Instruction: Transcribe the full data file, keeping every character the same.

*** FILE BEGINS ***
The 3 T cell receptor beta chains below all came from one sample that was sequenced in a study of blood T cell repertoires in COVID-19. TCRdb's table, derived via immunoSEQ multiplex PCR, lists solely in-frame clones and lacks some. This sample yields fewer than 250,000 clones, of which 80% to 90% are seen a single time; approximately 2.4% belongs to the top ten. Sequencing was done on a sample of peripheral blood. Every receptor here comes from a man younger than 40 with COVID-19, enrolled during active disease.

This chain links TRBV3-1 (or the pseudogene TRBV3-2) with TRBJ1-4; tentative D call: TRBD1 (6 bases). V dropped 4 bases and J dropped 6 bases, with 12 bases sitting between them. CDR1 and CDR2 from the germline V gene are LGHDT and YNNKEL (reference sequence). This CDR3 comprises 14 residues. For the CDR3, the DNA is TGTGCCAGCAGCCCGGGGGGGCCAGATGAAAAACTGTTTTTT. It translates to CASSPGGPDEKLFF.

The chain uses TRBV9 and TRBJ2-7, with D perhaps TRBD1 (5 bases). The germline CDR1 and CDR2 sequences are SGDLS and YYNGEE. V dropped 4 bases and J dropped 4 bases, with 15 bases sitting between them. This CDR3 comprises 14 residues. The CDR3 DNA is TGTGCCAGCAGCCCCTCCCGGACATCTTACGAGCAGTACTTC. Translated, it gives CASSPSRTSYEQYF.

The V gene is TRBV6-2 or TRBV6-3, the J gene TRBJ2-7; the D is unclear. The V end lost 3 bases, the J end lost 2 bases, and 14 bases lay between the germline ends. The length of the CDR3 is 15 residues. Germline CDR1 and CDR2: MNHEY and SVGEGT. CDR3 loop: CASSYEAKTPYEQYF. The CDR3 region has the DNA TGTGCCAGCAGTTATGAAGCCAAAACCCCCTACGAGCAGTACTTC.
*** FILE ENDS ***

The 3 T cell receptor beta chains below all came from one sample that was sequenced in a study of blood T cell repertoires in COVID-19. TCRdb's table, derived via immunoSEQ multiplex PCR, lists solely in-frame clones and lacks some. This sample yields fewer than 250,000 clones, of which 80% to 90% are seen a single time; approximately 2.4% belongs to the top ten. Sequencing was done on a sample of peripheral blood. Every receptor here comes from a man younger than 40 with COVID-19, enrolled during active disease.

This chain links TRBV3-1 (or the pseudogene TRBV3-2) with TRBJ1-4; tentative D call: TRBD1 (6 bases). V dropped 4 bases and J dropped 6 bases, with 12 bases sitting between them. CDR1 and CDR2 from the germline V gene are LGHDT and YNNKEL (reference sequence). This CDR3 comprises 14 residues. For the CDR3, the DNA is TGTGCCAGCAGCCCGGGGGGGCCAGATGAAAAACTGTTTTTT. It translates to CASSPGGPDEKLFF.

The chain uses TRBV9 and TRBJ2-7, with D perhaps TRBD1 (5 bases). The germline CDR1 and CDR2 sequences are SGDLS and YYNGEE. V dropped 4 bases and J dropped 4 bases, with 15 bases sitting between them. This CDR3 comprises 14 residues. The CDR3 DNA is TGTGCCAGCAGCCCCTCCCGGACATCTTACGAGCAGTACTTC. Translated, it gives CASSPSRTSYEQYF.

The V gene is TRBV6-2 or TRBV6-3, the J gene TRBJ2-7; the D is unclear. The V end lost 3 bases, the J end lost 2 bases, and 14 bases lay between the germline ends. The length of the CDR3 is 15 residues. Germline CDR1 and CDR2: MNHEY and SVGEGT. CDR3 loop: CASSYEAKTPYEQYF. The CDR3 region has the DNA TGTGCCAGCAGTTATGAAGCCAAAACCCCCTACGAGCAGTACTTC.